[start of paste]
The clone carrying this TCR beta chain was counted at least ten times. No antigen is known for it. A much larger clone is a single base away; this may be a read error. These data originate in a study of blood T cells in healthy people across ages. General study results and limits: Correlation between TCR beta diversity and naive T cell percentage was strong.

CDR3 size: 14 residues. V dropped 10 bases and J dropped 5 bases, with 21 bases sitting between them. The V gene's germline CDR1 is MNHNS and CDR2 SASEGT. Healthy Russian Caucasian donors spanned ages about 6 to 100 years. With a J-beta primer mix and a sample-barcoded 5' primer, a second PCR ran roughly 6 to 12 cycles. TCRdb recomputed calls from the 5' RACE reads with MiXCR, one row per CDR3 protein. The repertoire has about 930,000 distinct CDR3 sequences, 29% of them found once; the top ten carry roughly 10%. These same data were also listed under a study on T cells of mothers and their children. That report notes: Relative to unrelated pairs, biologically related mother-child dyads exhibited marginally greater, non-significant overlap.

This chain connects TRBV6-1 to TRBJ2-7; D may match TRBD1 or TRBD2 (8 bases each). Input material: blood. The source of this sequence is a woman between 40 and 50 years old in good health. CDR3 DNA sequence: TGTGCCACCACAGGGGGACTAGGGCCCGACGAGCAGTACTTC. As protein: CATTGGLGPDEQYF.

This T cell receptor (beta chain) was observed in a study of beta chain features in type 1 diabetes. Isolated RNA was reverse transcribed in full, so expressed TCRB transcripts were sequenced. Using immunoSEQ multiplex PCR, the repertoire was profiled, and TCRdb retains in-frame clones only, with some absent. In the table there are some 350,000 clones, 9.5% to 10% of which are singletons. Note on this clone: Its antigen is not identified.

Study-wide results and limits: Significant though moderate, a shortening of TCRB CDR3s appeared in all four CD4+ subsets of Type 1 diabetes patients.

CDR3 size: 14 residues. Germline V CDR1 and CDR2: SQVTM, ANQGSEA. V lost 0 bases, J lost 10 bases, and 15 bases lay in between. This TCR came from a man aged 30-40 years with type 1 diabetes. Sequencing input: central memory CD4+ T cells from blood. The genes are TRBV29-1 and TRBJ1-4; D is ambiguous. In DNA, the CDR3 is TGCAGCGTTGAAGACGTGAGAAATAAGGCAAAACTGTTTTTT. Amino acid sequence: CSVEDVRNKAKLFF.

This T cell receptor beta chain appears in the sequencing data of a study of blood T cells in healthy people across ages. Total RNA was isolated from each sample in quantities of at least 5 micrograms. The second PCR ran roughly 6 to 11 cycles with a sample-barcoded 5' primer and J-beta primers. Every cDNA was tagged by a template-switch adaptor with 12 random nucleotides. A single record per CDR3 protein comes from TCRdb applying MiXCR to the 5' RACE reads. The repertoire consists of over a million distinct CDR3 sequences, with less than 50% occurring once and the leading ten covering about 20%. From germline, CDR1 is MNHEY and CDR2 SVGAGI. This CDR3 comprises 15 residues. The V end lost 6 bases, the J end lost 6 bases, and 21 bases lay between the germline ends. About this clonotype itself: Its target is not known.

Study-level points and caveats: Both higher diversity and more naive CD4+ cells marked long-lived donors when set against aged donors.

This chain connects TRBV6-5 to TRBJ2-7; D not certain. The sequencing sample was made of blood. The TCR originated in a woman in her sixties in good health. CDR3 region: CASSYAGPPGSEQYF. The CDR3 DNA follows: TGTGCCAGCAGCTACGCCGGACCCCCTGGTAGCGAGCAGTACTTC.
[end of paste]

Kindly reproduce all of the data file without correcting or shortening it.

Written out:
The clone carrying this TCR beta chain was counted at least ten times. No antigen is known for it. A much larger clone is a single base away; this may be a read error. These data originate in a study of blood T cells in healthy people across ages. General study results and limits: Correlation between TCR beta diversity and naive T cell percentage was strong.

CDR3 size: 14 residues. V dropped 10 bases and J dropped 5 bases, with 21 bases sitting between them. The V gene's germline CDR1 is MNHNS and CDR2 SASEGT. Healthy Russian Caucasian donors spanned ages about 6 to 100 years. With a J-beta primer mix and a sample-barcoded 5' primer, a second PCR ran roughly 6 to 12 cycles. TCRdb recomputed calls from the 5' RACE reads with MiXCR, one row per CDR3 protein. The repertoire has about 930,000 distinct CDR3 sequences, 29% of them found once; the top ten carry roughly 10%. These same data were also listed under a study on T cells of mothers and their children. That report notes: Relative to unrelated pairs, biologically related mother-child dyads exhibited marginally greater, non-significant overlap.

This chain connects TRBV6-1 to TRBJ2-7; D may match TRBD1 or TRBD2 (8 bases each). Input material: blood. The source of this sequence is a woman between 40 and 50 years old in good health. CDR3 DNA sequence: TGTGCCACCACAGGGGGACTAGGGCCCGACGAGCAGTACTTC. As protein: CATTGGLGPDEQYF.

This T cell receptor (beta chain) was observed in a study of beta chain features in type 1 diabetes. Isolated RNA was reverse transcribed in full, so expressed TCRB transcripts were sequenced. Using immunoSEQ multiplex PCR, the repertoire was profiled, and TCRdb retains in-frame clones only, with some absent. In the table there are some 350,000 clones, 9.5% to 10% of which are singletons. Note on this clone: Its antigen is not identified.

Study-wide results and limits: Significant though moderate, a shortening of TCRB CDR3s appeared in all four CD4+ subsets of Type 1 diabetes patients.

CDR3 size: 14 residues. Germline V CDR1 and CDR2: SQVTM, ANQGSEA. V lost 0 bases, J lost 10 bases, and 15 bases lay in between. This TCR came from a man aged 30-40 years with type 1 diabetes. Sequencing input: central memory CD4+ T cells from blood. The genes are TRBV29-1 and TRBJ1-4; D is ambiguous. In DNA, the CDR3 is TGCAGCGTTGAAGACGTGAGAAATAAGGCAAAACTGTTTTTT. Amino acid sequence: CSVEDVRNKAKLFF.

This T cell receptor beta chain appears in the sequencing data of a study of blood T cells in healthy people across ages. Total RNA was isolated from each sample in quantities of at least 5 micrograms. The second PCR ran roughly 6 to 11 cycles with a sample-barcoded 5' primer and J-beta primers. Every cDNA was tagged by a template-switch adaptor with 12 random nucleotides. A single record per CDR3 protein comes from TCRdb applying MiXCR to the 5' RACE reads. The repertoire consists of over a million distinct CDR3 sequences, with less than 50% occurring once and the leading ten covering about 20%. From germline, CDR1 is MNHEY and CDR2 SVGAGI. This CDR3 comprises 15 residues. The V end lost 6 bases, the J end lost 6 bases, and 21 bases lay between the germline ends. About this clonotype itself: Its target is not known.

Study-level points and caveats: Both higher diversity and more naive CD4+ cells marked long-lived donors when set against aged donors.

This chain connects TRBV6-5 to TRBJ2-7; D not certain. The sequencing sample was made of blood. The TCR originated in a woman in her sixties in good health. CDR3 region: CASSYAGPPGSEQYF. The CDR3 DNA follows: TGTGCCAGCAGCTACGCCGGACCCCCTGGTAGCGAGCAGTACTTC.